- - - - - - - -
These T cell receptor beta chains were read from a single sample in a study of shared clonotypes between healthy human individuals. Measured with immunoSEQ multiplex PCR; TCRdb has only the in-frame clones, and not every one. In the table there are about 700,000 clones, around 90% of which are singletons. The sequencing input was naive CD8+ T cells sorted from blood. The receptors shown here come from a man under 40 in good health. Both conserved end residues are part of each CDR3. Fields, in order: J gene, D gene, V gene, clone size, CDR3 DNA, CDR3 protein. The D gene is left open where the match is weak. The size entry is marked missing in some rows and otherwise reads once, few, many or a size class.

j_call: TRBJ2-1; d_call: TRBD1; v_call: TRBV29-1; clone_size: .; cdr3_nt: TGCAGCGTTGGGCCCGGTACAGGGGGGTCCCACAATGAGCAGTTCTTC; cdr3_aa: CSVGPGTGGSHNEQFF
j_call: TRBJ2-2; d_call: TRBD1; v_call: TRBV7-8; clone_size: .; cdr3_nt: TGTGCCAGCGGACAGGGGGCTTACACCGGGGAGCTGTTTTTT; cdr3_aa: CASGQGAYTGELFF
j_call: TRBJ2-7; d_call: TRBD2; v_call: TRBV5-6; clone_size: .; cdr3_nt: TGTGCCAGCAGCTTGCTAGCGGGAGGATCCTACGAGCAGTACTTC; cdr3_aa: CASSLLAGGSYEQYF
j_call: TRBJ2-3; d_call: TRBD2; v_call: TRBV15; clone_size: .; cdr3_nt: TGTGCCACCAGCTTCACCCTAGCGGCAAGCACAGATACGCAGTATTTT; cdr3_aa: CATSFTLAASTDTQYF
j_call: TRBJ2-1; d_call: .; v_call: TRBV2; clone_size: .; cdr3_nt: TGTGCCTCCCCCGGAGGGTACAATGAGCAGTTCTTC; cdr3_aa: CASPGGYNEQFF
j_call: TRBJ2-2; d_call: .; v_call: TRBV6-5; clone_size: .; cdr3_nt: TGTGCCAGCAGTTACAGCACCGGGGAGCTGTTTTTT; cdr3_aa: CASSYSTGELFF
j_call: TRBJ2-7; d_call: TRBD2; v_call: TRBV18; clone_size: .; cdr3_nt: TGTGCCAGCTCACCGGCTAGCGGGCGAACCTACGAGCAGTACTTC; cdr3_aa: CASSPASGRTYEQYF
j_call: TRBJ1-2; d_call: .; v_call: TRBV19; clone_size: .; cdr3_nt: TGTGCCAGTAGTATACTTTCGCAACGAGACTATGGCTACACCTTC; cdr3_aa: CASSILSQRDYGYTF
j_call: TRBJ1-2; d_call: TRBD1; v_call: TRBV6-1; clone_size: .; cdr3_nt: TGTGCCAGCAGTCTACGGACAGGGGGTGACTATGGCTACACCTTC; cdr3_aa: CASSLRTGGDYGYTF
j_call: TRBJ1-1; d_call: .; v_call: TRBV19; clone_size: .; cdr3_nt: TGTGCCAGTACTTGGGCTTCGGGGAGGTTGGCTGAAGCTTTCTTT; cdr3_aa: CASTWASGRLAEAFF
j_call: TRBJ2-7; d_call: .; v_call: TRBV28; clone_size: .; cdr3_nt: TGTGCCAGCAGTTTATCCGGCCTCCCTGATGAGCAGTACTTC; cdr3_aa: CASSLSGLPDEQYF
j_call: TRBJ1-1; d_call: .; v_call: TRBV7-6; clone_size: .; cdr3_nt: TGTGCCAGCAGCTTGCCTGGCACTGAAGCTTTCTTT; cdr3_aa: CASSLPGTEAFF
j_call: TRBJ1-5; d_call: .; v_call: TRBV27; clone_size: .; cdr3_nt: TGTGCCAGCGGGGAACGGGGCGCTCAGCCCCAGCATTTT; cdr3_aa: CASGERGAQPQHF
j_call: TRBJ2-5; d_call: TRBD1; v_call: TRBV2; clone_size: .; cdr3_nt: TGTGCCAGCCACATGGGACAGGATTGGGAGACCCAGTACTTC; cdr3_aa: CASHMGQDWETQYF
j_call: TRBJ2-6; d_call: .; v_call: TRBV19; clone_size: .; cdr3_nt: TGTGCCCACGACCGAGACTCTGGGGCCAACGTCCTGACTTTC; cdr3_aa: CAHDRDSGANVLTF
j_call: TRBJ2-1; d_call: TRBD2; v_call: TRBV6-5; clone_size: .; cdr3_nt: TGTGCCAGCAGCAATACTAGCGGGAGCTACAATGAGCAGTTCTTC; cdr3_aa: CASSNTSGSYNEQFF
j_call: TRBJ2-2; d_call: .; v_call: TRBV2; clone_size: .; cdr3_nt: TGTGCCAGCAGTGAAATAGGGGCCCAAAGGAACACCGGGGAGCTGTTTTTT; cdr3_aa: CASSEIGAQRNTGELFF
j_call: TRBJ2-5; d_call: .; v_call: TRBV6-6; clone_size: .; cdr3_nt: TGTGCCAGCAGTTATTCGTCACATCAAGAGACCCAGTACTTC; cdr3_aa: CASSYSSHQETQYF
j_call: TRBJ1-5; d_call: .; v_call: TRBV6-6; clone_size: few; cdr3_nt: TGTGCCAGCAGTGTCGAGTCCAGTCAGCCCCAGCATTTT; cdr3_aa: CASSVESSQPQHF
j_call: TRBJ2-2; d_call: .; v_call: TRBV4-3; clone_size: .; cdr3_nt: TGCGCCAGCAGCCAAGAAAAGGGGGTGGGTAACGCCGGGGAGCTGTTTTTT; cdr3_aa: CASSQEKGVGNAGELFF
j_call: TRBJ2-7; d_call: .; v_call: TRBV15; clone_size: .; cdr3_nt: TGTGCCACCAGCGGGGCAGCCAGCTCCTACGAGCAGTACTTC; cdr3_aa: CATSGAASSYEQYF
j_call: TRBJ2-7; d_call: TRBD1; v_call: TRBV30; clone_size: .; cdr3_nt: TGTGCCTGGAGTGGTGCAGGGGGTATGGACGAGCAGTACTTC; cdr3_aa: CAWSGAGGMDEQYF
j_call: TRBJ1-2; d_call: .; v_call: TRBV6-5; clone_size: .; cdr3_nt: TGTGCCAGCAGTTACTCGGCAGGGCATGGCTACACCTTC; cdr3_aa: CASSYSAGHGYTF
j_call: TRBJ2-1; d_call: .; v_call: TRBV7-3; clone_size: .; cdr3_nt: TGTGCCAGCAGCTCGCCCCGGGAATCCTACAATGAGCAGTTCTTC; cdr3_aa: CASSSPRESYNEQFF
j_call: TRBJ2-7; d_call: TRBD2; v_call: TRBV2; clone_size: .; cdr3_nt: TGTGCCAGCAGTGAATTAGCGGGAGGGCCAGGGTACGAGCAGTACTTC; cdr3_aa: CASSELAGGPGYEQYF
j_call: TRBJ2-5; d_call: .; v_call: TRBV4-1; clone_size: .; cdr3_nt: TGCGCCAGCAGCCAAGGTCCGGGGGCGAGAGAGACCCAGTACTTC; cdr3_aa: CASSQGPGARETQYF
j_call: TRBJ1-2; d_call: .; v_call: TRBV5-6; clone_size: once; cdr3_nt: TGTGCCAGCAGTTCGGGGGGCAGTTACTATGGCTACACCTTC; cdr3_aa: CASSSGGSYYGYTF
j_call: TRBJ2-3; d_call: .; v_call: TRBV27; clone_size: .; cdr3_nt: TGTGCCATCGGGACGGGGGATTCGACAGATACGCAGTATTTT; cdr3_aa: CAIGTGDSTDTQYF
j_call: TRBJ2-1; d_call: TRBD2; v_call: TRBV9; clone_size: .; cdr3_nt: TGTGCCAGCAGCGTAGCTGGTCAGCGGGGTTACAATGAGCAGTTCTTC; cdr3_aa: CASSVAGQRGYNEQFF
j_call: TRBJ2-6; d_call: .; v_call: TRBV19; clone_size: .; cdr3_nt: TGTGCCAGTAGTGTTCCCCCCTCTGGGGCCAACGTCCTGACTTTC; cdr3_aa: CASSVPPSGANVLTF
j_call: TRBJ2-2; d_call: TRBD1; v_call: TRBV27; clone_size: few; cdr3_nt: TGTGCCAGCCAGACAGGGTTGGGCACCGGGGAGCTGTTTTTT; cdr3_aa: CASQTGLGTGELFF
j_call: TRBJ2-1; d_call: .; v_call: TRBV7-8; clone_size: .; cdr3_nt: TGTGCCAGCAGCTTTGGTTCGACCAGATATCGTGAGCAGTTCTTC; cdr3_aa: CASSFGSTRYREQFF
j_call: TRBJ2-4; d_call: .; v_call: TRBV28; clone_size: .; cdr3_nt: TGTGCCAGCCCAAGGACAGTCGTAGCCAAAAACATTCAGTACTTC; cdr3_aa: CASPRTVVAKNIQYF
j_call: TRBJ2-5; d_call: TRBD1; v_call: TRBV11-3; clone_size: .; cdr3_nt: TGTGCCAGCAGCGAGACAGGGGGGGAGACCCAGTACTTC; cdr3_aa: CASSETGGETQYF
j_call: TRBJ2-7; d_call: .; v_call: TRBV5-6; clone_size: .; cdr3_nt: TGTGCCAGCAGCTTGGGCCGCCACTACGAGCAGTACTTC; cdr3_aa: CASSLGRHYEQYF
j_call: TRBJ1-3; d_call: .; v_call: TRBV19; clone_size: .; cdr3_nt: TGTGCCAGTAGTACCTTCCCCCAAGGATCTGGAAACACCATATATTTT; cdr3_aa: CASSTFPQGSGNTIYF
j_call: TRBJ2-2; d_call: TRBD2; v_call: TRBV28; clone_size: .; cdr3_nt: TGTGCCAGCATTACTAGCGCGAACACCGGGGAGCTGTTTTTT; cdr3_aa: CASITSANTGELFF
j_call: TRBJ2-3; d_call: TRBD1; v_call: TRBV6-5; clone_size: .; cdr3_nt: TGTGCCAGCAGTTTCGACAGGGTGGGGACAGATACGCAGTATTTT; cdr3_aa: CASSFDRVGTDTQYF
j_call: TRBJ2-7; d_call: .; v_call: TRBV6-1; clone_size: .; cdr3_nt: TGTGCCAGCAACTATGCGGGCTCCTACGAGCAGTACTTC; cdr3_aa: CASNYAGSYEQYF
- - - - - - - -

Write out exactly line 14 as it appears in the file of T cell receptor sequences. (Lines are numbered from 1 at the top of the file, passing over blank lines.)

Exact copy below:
j_call: TRBJ1-5; d_call: .; v_call: TRBV27; clone_size: .; cdr3_nt: TGTGCCAGCGGGGAACGGGGCGCTCAGCCCCAGCATTTT; cdr3_aa: CASGERGAQPQHF